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Re: Re: Artificial Intelligence Programming in Perl

by Sifmole (Chaplain)
on Jul 02, 2002 at 13:10 UTC ( #178835=note: print w/replies, xml ) Need Help??

in reply to Re: Artificial Intelligence Programming in Perl
in thread Artificial Intelligence Programming in Perl

After the opening, they just explore all possible plies (a ply is a half-move) to a certain depth, evaluate the postions, and prune to select the best moves so far.

This process of examining and evaluating usually uses some set of heuristics to value each move.This process is an example of applied AI. I have however heard it said, that once AI become applied it ceases to be AI.

  • Comment on Re: Re: Artificial Intelligence Programming in Perl

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by ariels (Curate) on Jul 03, 2002 at 07:47 UTC


    Cool! Many of the problems I've worked with have been (provably) NP-hard. Of course, the first thing you learn as an algorithms guy in the industry is that NP-hard problems are not insurmountable: typically the instances of the problem which actually show up are easy (in some appropriate sense), and a good heuristic handles most of them quite well (although not optimally).

    I designed and coded some heuristics to speed up such searches. Does that make my work "an example of applied AI"? Or is it just a solution to a practical problem?


    Perl's regexp pattern matching is NP-hard (I believe Abigail-II wrote about this very topic). But ingenious heuristics (coupled with occasional "better" choices of regexps) make Perl's regexp matcher indecently fast for most practical applications. Is the Perl regexp matcher "an example of applied AI"? Or is it just a solution to a practical problem?

    What intelligence?

    Ask yourself this: Are these programs displaying anything like intelligent behaviour? Or are they just glorified adding machines?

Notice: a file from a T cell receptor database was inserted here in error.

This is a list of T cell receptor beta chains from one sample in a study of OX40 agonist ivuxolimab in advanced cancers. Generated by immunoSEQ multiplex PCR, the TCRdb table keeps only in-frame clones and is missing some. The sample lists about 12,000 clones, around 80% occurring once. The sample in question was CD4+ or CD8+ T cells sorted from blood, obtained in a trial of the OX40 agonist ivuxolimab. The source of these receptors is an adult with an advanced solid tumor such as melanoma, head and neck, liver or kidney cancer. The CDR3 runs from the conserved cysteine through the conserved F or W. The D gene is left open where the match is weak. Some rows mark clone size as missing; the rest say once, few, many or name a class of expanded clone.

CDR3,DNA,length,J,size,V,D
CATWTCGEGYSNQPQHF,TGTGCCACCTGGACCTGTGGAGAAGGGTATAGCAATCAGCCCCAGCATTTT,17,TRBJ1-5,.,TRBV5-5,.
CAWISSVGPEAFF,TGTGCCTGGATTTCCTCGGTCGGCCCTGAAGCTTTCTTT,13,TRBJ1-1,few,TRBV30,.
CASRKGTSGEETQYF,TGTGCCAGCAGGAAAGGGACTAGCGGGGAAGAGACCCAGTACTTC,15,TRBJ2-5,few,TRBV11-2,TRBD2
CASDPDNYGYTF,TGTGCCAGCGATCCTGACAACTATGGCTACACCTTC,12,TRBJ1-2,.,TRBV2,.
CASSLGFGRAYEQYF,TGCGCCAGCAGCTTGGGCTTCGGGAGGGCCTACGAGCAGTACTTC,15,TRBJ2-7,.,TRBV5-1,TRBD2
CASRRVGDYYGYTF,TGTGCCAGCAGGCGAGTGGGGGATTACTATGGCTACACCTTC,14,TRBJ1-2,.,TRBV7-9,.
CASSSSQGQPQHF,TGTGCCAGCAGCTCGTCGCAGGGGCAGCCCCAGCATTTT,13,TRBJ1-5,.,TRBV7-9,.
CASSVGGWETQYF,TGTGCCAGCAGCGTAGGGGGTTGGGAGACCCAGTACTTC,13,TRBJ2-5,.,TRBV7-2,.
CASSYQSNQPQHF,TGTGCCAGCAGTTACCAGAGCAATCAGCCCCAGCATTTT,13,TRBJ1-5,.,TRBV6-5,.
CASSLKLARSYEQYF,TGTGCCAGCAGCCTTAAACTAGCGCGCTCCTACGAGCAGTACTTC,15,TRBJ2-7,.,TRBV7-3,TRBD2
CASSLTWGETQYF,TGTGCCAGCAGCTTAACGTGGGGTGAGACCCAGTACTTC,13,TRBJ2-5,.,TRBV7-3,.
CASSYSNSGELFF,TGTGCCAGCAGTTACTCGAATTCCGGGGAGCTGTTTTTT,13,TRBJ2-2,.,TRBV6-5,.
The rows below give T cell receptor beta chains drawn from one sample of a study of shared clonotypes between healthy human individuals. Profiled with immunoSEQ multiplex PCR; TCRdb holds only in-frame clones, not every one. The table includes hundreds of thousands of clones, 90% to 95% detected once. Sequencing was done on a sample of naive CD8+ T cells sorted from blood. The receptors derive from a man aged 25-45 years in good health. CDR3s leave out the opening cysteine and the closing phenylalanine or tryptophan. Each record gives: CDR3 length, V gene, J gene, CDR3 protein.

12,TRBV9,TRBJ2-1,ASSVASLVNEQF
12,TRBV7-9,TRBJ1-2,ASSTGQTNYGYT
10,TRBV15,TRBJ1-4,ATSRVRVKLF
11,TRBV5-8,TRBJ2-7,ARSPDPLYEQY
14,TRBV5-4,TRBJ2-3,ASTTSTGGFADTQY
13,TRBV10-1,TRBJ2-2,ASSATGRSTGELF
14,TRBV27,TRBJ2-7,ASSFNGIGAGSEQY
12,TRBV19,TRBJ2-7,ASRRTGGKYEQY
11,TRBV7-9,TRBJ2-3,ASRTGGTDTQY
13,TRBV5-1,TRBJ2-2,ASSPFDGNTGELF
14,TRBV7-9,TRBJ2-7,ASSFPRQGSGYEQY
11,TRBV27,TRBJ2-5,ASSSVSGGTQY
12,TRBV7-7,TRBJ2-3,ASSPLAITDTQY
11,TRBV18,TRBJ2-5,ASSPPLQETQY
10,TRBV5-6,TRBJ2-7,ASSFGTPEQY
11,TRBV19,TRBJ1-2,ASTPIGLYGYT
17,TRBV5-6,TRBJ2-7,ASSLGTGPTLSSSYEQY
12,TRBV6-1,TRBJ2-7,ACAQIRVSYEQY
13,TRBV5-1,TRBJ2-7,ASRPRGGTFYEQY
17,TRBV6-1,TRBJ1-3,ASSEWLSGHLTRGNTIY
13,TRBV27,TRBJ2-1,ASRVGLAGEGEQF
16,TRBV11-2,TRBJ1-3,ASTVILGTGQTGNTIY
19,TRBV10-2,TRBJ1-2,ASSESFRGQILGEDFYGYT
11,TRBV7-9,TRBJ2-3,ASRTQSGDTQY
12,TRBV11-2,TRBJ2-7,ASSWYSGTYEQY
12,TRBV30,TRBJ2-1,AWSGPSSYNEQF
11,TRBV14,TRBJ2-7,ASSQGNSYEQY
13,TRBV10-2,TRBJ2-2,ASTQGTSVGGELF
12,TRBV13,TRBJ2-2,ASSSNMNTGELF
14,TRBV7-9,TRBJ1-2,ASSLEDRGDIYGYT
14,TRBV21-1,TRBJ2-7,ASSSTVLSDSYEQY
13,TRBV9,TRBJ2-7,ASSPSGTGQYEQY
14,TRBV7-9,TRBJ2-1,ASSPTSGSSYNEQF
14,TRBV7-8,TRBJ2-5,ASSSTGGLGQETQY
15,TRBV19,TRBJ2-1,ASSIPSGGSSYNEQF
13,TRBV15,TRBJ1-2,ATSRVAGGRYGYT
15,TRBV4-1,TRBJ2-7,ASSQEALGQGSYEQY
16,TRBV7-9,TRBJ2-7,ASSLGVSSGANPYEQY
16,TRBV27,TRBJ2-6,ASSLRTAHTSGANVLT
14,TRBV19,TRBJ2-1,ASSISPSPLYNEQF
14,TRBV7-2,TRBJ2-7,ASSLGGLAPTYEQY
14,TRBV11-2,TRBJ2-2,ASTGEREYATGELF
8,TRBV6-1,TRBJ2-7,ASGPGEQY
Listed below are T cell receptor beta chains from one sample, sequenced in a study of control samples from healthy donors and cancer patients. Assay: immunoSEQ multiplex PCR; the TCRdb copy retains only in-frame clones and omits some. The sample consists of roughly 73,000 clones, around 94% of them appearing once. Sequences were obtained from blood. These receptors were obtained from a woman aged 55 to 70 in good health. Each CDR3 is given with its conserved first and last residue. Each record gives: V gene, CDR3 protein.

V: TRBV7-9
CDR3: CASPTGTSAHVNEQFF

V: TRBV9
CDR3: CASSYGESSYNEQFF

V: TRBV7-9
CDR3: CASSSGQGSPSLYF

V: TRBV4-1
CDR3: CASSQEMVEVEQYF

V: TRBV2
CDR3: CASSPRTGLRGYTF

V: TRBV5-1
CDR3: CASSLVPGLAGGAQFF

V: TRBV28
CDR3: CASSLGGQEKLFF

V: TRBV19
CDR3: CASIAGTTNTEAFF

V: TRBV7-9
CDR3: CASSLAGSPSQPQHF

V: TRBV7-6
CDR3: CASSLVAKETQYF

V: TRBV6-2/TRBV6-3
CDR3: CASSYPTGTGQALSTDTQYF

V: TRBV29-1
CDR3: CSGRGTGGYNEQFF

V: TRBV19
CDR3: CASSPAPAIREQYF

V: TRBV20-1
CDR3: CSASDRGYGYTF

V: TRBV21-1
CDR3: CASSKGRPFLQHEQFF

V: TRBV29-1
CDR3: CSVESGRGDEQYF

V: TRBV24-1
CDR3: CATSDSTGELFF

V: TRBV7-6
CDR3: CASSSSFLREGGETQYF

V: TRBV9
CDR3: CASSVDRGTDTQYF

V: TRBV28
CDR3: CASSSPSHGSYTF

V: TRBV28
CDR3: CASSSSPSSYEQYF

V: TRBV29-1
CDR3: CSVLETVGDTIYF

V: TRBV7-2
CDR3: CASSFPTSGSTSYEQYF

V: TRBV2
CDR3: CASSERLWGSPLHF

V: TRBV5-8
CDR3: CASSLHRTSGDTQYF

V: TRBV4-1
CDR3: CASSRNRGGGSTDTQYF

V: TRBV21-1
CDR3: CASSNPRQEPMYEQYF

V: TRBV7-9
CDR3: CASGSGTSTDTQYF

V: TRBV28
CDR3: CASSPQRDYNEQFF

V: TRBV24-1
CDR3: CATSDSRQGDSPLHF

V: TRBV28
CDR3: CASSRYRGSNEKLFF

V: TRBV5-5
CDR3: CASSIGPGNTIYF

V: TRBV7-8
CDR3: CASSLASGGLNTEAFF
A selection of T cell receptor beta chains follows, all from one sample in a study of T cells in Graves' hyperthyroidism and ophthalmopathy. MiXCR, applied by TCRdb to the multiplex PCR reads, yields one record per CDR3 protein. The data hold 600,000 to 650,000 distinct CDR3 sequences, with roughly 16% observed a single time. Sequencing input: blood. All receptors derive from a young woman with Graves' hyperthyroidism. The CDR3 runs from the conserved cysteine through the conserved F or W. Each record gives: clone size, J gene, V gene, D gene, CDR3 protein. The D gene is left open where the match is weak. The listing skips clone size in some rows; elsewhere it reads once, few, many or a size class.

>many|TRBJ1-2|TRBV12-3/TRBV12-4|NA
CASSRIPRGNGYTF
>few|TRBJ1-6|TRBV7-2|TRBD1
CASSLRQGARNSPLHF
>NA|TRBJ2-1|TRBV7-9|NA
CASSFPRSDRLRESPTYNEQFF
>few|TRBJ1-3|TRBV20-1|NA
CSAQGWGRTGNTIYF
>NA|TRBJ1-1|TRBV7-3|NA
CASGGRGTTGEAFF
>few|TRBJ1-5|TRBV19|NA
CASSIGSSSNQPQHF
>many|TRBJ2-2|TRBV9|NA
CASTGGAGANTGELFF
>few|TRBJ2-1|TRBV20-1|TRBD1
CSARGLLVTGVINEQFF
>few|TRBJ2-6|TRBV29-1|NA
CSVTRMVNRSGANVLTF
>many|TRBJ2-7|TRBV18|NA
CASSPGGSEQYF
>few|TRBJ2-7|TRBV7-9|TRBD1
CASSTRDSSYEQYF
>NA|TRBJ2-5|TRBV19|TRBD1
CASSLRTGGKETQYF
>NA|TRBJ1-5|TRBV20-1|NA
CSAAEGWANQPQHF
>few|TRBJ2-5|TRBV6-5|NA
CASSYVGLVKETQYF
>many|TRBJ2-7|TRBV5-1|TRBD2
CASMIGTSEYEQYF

Once AI becomes applied, I'll start believing in it. For the time being, the burden of proof is upon its proponents.

Re: Artificial Intelligence Programming in Perl
by Abigail-II (Bishop) on Jul 03, 2002 at 09:20 UTC
    Actually, it values each position, not each move. But if you call this technique "applied AI", then that term because shallow and not very meaningful anymore. From there on, it would be easy to call any algorithm "AI".


      You are correct, it values the resulting position it was merely a misstatement and hardly worthy of devoting your response to pointing out that one word.

      What do you do when you (meaning whoever is reading, or most people not specifically Abigail-II) play a game of chess? You have a knowledge of a set of openings, pick one and start. As each move results in a position you evaluate the current position, you examine the list of possible moves and evaluate each resulting position through some set of logical rules. How is this different than what a computer based chess player does? If its reliance on heuristics makes it "shallow and not very meaningful", then what does that say about the human playing chess?

        As I indicated, the difference is that a computer examines all possible moves, while (good) human players only examine a few moves. They instinctly know what good moves are, and don't waste time even considering bad moves. How humans make this (pre)selection of moves to examine isn't known, but it's good enough to beat computers who can examine millions of positions per second.


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